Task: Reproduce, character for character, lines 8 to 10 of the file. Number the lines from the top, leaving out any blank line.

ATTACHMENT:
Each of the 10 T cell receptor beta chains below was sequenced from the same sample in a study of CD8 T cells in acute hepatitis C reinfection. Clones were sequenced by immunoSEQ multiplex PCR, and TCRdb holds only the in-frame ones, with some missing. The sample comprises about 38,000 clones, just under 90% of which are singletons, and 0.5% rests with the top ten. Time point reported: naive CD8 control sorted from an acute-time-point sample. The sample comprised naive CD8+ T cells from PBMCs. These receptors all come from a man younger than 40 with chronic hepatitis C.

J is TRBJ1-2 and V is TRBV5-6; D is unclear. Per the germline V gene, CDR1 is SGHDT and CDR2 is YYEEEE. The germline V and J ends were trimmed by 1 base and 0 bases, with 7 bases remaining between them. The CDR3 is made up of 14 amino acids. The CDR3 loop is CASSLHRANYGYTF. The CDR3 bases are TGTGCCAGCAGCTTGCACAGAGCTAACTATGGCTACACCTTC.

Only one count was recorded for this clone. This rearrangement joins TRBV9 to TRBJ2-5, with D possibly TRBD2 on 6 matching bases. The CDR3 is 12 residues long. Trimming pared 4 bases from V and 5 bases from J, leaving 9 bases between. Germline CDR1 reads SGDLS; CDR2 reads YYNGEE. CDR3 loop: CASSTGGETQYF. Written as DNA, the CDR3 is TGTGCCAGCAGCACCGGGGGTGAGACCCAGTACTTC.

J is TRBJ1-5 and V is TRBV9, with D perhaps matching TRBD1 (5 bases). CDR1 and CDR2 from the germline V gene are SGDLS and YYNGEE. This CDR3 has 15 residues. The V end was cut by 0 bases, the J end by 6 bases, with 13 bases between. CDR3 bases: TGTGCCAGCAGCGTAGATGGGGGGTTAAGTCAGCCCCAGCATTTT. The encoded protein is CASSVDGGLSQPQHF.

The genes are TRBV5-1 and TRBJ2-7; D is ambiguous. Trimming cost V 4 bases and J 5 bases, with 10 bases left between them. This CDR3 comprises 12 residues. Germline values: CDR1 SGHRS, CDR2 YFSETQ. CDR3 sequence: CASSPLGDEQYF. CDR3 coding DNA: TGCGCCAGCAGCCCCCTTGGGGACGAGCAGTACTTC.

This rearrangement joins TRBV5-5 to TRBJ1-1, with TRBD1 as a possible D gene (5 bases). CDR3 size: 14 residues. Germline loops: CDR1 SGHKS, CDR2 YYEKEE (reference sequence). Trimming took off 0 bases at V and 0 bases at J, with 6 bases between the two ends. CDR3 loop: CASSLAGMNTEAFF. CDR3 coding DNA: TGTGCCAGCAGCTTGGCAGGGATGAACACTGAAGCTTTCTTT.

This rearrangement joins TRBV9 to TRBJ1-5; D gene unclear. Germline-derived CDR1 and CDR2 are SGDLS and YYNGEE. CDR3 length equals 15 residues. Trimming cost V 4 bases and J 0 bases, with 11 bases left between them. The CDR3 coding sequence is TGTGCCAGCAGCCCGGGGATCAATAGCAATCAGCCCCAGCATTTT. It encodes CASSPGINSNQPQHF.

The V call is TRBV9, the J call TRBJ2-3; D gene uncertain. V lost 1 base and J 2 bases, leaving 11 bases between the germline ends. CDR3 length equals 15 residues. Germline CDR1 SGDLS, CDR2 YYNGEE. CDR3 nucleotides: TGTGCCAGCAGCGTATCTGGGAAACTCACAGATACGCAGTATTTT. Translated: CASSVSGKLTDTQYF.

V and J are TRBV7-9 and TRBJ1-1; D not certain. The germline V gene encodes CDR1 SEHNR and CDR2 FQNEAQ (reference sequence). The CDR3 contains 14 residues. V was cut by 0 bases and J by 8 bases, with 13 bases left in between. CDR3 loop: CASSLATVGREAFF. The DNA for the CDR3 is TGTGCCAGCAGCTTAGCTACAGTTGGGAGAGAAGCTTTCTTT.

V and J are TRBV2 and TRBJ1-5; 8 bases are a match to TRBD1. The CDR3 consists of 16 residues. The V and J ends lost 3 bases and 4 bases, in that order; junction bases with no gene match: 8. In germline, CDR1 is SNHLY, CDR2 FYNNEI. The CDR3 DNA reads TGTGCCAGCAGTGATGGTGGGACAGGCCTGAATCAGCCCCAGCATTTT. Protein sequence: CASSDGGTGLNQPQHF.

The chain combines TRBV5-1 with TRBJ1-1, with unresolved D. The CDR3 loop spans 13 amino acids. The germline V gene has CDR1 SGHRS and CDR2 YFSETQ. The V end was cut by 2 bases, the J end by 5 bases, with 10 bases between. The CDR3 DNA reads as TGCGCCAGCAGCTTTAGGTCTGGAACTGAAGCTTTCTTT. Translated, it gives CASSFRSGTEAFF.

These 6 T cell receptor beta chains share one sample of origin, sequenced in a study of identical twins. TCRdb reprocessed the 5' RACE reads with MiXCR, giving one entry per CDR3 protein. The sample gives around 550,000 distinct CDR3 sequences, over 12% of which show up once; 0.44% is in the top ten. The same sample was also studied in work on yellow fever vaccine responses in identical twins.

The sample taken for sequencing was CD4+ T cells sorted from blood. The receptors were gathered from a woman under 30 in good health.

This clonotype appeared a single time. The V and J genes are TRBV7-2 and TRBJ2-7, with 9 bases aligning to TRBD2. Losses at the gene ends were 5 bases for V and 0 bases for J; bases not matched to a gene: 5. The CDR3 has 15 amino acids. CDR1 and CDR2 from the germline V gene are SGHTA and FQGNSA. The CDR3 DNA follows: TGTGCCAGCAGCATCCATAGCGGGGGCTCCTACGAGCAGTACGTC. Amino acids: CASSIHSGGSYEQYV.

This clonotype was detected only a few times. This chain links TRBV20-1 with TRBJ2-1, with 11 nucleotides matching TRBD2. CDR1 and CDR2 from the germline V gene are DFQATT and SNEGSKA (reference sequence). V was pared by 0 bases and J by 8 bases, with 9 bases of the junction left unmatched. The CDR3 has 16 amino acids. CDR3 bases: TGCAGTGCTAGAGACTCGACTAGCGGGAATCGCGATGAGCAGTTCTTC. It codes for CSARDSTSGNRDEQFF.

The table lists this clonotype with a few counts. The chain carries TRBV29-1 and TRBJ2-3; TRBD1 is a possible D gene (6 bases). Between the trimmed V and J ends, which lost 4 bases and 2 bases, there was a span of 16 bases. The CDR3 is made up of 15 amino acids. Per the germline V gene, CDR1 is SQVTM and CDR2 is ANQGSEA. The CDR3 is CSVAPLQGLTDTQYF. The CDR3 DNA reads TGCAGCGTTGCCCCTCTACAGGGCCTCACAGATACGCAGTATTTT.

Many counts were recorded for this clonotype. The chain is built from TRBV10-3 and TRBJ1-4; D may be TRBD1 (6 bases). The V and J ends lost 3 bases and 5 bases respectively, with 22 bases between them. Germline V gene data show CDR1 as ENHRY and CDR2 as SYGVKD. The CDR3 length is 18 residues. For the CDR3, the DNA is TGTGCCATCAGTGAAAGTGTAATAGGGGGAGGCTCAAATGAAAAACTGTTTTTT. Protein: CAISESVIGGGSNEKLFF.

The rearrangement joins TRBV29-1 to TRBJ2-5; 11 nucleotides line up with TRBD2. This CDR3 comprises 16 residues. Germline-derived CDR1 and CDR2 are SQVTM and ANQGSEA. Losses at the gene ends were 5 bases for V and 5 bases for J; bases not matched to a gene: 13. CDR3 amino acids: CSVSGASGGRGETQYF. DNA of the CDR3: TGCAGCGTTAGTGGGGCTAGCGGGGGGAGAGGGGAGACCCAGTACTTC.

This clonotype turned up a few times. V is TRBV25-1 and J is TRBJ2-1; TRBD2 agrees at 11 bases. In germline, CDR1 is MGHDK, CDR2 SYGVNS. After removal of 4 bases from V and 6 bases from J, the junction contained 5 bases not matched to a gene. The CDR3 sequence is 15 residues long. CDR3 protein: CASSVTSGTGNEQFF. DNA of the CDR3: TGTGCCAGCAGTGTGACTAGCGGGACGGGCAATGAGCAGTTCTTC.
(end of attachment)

The V call is TRBV9, the J call TRBJ2-3; D gene uncertain. V lost 1 base and J 2 bases, leaving 11 bases between the germline ends. CDR3 length equals 15 residues. Germline CDR1 SGDLS, CDR2 YYNGEE. CDR3 nucleotides: TGTGCCAGCAGCGTATCTGGGAAACTCACAGATACGCAGTATTTT. Translated: CASSVSGKLTDTQYF.

V and J are TRBV7-9 and TRBJ1-1; D not certain. The germline V gene encodes CDR1 SEHNR and CDR2 FQNEAQ (reference sequence). The CDR3 contains 14 residues. V was cut by 0 bases and J by 8 bases, with 13 bases left in between. CDR3 loop: CASSLATVGREAFF. The DNA for the CDR3 is TGTGCCAGCAGCTTAGCTACAGTTGGGAGAGAAGCTTTCTTT.

V and J are TRBV2 and TRBJ1-5; 8 bases are a match to TRBD1. The CDR3 consists of 16 residues. The V and J ends lost 3 bases and 4 bases, in that order; junction bases with no gene match: 8. In germline, CDR1 is SNHLY, CDR2 FYNNEI. The CDR3 DNA reads TGTGCCAGCAGTGATGGTGGGACAGGCCTGAATCAGCCCCAGCATTTT. Protein sequence: CASSDGGTGLNQPQHF.